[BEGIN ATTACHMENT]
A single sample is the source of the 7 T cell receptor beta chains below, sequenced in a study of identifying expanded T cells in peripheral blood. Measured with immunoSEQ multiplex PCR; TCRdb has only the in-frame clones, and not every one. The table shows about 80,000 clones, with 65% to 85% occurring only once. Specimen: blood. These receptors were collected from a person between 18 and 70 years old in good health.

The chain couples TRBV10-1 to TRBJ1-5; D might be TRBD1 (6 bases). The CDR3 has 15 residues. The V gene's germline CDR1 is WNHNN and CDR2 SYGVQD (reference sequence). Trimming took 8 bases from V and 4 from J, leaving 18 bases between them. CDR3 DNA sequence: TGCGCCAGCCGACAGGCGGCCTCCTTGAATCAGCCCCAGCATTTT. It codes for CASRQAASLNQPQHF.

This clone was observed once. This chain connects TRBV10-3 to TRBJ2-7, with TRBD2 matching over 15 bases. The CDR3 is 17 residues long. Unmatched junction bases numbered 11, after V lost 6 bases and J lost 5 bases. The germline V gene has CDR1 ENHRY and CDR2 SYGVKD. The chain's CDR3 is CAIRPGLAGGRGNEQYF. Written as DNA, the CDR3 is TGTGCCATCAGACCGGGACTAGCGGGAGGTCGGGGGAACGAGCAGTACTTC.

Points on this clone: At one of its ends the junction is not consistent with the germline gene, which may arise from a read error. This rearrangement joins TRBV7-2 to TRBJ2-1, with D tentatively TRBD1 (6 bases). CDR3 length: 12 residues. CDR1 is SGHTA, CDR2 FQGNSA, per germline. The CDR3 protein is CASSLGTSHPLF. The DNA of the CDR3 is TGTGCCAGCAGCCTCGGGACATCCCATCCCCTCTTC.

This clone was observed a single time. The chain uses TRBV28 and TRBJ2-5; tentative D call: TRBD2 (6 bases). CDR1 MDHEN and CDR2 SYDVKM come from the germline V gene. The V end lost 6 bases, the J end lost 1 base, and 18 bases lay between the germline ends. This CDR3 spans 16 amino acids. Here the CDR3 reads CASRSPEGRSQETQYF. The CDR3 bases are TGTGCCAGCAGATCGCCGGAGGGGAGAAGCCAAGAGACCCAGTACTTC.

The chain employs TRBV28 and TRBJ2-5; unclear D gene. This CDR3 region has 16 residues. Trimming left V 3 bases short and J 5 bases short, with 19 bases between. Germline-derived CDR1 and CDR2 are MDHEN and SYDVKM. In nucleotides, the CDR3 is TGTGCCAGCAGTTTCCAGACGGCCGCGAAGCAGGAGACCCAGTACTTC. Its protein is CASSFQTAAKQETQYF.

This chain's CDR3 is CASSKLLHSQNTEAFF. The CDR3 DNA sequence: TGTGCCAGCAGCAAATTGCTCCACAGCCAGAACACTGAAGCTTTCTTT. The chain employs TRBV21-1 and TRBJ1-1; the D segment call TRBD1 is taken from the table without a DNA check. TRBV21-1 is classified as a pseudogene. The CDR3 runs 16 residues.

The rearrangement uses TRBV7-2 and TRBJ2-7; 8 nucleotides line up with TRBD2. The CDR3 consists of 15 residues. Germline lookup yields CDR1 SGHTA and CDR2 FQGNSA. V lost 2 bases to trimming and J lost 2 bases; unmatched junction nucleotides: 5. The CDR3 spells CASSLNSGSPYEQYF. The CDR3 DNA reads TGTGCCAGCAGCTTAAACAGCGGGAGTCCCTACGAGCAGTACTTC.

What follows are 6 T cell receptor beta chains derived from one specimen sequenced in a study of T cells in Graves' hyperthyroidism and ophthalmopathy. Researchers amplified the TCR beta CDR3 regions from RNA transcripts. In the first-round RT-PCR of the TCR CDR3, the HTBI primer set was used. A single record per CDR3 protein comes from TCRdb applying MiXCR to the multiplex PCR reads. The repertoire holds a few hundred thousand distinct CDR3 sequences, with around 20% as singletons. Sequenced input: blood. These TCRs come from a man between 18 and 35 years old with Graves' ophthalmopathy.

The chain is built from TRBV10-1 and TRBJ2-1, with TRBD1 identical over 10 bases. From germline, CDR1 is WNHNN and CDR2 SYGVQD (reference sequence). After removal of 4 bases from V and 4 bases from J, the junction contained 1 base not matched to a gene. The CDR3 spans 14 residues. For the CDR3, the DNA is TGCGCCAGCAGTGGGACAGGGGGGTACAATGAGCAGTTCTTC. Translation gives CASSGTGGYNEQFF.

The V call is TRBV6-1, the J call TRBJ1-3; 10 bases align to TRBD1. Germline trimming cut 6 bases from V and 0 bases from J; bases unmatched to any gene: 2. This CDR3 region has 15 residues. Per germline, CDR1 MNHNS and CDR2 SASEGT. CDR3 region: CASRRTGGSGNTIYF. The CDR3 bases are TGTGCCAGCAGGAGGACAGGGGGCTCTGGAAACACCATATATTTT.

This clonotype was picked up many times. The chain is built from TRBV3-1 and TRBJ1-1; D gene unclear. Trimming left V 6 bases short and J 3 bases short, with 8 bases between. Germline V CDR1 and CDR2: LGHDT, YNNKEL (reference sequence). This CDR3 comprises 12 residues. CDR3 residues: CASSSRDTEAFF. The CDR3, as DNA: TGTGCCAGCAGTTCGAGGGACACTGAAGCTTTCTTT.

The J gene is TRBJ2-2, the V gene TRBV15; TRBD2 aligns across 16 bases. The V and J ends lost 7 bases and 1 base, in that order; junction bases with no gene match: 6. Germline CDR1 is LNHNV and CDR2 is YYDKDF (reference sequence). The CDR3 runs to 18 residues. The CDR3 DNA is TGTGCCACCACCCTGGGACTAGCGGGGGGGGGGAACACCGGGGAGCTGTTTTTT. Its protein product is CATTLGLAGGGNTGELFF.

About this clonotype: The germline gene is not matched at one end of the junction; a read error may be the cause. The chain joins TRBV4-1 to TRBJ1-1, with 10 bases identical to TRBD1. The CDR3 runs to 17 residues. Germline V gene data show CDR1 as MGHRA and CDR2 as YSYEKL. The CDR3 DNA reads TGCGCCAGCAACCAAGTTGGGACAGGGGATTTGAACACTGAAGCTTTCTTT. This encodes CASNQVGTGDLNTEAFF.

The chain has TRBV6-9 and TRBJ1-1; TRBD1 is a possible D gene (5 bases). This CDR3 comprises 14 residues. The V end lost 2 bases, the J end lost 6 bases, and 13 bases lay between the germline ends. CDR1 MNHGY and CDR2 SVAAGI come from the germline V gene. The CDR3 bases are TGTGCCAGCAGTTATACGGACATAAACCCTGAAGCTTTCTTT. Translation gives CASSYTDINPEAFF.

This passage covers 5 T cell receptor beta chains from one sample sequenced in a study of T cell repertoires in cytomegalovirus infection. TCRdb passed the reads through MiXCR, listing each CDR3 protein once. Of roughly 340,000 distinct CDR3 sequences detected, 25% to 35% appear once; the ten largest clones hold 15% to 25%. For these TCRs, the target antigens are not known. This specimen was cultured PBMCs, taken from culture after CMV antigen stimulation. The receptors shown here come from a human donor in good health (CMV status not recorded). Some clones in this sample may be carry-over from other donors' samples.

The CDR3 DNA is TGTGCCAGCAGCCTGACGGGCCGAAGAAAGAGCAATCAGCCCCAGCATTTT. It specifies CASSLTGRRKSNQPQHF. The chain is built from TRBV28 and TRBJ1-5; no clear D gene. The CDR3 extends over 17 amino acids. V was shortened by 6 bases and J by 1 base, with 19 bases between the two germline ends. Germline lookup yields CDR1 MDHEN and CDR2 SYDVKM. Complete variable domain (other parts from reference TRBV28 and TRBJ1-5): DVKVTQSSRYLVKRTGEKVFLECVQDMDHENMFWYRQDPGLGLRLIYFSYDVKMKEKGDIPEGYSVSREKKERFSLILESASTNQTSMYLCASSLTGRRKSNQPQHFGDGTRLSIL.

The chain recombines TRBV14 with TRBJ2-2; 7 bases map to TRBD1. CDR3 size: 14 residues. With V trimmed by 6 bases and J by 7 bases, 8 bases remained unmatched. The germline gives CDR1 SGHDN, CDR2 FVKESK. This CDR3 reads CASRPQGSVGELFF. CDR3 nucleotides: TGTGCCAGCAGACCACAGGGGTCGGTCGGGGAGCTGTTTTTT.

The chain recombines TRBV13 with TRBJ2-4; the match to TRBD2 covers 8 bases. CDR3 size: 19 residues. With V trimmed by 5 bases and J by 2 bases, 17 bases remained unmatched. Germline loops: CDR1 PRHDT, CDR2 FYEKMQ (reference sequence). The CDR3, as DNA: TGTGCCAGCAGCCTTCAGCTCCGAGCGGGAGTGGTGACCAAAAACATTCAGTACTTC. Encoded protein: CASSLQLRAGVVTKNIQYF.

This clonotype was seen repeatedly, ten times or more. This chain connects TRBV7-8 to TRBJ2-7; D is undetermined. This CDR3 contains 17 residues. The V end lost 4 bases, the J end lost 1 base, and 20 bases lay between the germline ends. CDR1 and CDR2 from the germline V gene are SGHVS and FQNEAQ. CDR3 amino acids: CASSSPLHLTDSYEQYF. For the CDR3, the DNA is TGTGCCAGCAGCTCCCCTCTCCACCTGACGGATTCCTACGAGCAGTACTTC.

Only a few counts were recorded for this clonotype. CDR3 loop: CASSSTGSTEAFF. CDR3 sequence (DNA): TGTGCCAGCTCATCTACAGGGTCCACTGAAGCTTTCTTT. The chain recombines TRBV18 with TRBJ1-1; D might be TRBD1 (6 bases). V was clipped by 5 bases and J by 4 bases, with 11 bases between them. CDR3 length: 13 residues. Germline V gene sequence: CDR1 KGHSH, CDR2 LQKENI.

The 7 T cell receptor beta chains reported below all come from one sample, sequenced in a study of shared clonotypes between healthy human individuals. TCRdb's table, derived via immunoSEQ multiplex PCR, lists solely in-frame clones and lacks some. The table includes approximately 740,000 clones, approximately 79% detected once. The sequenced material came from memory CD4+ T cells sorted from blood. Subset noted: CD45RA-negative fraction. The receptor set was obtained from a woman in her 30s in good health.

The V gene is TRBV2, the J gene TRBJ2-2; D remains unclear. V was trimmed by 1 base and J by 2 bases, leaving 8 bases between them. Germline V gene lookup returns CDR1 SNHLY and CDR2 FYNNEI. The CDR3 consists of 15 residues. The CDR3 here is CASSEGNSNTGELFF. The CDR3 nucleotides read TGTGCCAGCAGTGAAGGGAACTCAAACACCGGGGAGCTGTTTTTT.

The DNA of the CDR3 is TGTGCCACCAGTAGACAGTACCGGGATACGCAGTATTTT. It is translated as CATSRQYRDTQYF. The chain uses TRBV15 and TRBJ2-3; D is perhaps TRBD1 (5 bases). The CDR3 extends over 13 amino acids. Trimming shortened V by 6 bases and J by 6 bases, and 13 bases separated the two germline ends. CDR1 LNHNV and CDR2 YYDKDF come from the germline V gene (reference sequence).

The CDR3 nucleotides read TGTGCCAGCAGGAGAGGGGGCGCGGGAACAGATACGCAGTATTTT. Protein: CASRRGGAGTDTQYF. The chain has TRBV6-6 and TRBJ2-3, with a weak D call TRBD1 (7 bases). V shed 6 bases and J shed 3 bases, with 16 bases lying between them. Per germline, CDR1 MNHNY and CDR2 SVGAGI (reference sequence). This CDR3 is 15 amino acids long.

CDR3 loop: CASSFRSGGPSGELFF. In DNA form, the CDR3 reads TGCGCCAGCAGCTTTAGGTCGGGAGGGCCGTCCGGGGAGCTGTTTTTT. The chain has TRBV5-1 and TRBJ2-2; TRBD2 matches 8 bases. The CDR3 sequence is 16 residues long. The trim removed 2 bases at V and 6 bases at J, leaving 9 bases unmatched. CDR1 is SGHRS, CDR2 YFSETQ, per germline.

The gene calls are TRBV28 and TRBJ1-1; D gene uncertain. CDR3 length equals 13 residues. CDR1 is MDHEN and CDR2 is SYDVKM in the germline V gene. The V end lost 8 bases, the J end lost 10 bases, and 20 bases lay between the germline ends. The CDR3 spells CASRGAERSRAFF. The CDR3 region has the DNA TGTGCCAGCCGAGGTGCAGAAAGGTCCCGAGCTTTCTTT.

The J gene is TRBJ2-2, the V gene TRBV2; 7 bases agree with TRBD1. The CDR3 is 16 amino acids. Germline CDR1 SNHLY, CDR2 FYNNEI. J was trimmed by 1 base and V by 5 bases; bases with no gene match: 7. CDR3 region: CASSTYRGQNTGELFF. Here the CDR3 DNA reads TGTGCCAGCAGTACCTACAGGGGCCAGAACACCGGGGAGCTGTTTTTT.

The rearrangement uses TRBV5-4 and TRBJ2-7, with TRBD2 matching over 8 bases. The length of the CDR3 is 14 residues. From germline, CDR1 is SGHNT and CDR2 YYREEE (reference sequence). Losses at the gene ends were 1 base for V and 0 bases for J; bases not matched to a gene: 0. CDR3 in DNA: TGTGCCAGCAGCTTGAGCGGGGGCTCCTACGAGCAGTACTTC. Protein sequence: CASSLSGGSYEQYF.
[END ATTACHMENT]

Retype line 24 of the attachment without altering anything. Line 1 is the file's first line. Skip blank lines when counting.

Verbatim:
The DNA of the CDR3 is TGTGCCACCAGTAGACAGTACCGGGATACGCAGTATTTT. It is translated as CATSRQYRDTQYF. The chain uses TRBV15 and TRBJ2-3; D is perhaps TRBD1 (5 bases). The CDR3 extends over 13 amino acids. Trimming shortened V by 6 bases and J by 6 bases, and 13 bases separated the two germline ends. CDR1 LNHNV and CDR2 YYDKDF come from the germline V gene (reference sequence).